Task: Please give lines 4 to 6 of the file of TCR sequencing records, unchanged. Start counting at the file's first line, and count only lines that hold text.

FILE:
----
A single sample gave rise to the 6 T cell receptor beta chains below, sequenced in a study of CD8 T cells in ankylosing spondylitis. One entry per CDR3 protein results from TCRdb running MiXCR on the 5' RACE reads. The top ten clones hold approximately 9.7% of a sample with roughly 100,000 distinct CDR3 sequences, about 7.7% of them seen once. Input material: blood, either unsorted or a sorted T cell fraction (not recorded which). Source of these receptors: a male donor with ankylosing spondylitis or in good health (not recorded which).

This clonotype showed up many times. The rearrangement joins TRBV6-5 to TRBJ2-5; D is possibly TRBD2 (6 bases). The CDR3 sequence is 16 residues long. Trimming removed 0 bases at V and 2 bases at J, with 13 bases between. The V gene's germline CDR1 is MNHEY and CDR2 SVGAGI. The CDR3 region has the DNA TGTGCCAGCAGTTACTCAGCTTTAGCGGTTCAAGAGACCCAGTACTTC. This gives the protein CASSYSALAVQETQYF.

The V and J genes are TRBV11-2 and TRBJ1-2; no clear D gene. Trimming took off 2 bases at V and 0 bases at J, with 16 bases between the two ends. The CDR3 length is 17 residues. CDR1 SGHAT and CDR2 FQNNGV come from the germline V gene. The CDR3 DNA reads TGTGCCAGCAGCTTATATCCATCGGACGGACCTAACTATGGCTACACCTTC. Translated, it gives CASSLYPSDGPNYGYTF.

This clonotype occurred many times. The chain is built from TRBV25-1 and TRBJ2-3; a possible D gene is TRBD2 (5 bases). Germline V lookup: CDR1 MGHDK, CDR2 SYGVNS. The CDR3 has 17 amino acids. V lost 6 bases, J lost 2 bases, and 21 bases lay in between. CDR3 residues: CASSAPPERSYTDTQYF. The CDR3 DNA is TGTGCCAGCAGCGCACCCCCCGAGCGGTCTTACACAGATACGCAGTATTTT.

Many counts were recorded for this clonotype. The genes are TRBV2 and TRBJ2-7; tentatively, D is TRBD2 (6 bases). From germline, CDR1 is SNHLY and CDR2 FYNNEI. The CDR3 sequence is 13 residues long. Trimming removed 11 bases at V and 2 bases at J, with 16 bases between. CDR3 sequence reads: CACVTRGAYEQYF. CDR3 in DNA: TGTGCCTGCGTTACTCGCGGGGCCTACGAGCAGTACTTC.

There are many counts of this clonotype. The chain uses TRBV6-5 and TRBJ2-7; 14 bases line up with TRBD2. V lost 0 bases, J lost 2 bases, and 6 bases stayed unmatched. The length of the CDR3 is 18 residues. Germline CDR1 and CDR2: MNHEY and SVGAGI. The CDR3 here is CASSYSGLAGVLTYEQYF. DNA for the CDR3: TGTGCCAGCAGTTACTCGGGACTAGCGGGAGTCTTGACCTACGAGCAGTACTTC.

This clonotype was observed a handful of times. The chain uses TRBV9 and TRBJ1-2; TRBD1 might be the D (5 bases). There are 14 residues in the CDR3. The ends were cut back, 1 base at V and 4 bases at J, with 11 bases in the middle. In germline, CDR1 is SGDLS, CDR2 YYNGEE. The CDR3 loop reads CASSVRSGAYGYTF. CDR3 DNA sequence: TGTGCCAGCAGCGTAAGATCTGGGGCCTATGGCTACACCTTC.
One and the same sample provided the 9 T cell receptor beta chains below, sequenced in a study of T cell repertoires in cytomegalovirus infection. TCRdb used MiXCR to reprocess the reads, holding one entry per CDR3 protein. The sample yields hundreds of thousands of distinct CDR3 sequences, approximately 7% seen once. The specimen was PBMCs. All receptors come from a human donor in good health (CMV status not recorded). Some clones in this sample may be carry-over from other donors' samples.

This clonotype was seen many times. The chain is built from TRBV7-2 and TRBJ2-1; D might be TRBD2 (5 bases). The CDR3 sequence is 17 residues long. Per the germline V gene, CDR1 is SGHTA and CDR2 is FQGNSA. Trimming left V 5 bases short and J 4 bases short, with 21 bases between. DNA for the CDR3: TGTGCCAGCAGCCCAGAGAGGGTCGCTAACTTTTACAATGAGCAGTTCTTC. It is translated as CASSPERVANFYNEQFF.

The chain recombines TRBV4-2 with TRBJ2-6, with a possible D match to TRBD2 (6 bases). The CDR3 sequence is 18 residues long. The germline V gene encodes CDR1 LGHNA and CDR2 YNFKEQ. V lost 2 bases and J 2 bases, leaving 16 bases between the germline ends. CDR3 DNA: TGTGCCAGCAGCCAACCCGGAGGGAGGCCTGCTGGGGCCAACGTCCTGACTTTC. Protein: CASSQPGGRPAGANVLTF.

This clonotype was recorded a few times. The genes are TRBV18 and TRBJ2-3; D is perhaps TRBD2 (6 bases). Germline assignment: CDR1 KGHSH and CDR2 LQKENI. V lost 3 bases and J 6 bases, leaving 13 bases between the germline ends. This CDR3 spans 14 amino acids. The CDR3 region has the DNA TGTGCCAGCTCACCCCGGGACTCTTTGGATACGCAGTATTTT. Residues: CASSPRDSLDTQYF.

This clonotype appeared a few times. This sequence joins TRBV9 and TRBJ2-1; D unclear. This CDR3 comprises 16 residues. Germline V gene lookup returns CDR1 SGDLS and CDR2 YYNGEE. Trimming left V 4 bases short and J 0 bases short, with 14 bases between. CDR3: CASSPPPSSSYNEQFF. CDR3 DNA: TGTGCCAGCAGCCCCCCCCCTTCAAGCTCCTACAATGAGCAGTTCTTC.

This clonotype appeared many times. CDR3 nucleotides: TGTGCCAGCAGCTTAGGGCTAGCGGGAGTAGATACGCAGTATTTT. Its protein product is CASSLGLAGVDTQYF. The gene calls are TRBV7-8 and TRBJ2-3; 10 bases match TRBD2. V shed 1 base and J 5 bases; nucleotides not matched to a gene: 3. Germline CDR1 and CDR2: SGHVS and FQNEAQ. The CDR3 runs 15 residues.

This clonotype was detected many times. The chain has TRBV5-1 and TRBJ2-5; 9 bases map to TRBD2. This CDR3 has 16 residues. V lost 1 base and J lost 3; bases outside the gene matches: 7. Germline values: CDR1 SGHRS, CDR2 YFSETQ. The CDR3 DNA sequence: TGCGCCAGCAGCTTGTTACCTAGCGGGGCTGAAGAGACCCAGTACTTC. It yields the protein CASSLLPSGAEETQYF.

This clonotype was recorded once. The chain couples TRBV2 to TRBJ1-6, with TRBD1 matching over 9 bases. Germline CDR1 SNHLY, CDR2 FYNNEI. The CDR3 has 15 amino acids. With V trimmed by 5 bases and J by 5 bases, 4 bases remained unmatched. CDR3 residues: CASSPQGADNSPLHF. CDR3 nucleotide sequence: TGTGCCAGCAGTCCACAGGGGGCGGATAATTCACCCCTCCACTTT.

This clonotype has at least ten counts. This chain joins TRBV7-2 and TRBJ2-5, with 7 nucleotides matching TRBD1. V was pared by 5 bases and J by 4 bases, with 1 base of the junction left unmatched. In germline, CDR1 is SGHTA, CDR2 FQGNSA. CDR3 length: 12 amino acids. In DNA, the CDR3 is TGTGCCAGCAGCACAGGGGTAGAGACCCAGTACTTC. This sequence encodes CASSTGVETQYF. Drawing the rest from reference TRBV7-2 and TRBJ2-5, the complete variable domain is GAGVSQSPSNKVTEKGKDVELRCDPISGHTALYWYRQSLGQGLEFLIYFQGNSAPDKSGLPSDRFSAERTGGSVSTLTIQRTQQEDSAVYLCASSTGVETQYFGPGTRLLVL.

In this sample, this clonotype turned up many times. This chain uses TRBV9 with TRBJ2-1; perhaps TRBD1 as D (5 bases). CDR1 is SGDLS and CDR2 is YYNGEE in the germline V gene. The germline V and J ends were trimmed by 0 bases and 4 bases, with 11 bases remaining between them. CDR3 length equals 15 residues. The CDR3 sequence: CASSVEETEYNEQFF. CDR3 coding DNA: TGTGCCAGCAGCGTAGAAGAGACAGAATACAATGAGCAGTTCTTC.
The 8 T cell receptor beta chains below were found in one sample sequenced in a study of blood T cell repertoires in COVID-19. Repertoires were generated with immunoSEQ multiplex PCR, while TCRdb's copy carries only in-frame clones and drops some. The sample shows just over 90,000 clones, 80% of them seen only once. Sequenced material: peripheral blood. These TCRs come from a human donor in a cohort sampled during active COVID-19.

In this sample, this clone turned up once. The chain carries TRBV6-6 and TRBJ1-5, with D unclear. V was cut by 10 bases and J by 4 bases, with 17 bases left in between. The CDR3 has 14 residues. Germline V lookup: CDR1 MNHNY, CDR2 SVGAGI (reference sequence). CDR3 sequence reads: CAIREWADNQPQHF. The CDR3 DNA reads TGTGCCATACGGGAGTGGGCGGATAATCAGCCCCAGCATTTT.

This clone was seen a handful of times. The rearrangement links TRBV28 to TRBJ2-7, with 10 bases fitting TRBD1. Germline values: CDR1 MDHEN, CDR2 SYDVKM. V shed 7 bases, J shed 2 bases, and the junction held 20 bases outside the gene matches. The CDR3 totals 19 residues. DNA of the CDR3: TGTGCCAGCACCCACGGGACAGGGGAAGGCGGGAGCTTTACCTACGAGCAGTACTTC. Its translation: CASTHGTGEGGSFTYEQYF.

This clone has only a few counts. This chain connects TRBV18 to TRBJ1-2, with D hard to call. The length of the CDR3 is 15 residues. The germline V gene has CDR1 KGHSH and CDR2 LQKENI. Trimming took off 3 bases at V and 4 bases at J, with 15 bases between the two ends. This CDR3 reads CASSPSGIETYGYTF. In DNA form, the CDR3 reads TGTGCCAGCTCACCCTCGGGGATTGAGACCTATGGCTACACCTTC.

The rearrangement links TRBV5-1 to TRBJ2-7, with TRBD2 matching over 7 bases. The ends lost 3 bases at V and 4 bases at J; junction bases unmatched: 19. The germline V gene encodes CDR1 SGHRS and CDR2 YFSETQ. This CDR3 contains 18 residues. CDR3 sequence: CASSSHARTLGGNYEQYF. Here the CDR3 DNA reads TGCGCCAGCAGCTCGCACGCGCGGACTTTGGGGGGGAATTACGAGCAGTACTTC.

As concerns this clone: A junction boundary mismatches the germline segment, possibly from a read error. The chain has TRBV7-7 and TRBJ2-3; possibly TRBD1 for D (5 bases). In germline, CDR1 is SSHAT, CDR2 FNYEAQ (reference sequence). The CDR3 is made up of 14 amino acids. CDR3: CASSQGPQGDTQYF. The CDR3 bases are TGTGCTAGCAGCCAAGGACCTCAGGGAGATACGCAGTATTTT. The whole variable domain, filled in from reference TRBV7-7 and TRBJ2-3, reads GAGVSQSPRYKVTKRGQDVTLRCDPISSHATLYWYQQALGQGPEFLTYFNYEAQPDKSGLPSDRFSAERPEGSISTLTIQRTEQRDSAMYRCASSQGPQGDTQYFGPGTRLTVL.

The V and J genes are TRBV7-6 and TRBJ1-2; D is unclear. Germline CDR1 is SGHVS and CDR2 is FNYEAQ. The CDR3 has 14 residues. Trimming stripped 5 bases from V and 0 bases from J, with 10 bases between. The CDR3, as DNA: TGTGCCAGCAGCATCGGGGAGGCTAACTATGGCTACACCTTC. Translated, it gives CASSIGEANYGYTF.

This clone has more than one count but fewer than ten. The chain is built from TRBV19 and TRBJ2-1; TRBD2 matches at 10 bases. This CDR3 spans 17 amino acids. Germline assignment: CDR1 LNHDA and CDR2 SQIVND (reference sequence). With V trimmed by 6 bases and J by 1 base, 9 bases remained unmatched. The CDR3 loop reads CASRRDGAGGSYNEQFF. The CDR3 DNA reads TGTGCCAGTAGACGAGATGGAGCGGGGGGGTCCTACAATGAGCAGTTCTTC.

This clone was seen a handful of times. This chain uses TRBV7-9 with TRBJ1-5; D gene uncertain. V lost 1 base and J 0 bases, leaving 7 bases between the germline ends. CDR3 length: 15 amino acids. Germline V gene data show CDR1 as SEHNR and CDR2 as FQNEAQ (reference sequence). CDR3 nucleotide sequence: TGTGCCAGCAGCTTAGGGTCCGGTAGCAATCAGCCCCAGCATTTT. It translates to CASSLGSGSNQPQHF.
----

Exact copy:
This clonotype occurred many times. The chain is built from TRBV25-1 and TRBJ2-3; a possible D gene is TRBD2 (5 bases). Germline V lookup: CDR1 MGHDK, CDR2 SYGVNS. The CDR3 has 17 amino acids. V lost 6 bases, J lost 2 bases, and 21 bases lay in between. CDR3 residues: CASSAPPERSYTDTQYF. The CDR3 DNA is TGTGCCAGCAGCGCACCCCCCGAGCGGTCTTACACAGATACGCAGTATTTT.

Many counts were recorded for this clonotype. The genes are TRBV2 and TRBJ2-7; tentatively, D is TRBD2 (6 bases). From germline, CDR1 is SNHLY and CDR2 FYNNEI. The CDR3 sequence is 13 residues long. Trimming removed 11 bases at V and 2 bases at J, with 16 bases between. CDR3 sequence reads: CACVTRGAYEQYF. CDR3 in DNA: TGTGCCTGCGTTACTCGCGGGGCCTACGAGCAGTACTTC.

There are many counts of this clonotype. The chain uses TRBV6-5 and TRBJ2-7; 14 bases line up with TRBD2. V lost 0 bases, J lost 2 bases, and 6 bases stayed unmatched. The length of the CDR3 is 18 residues. Germline CDR1 and CDR2: MNHEY and SVGAGI. The CDR3 here is CASSYSGLAGVLTYEQYF. DNA for the CDR3: TGTGCCAGCAGTTACTCGGGACTAGCGGGAGTCTTGACCTACGAGCAGTACTTC.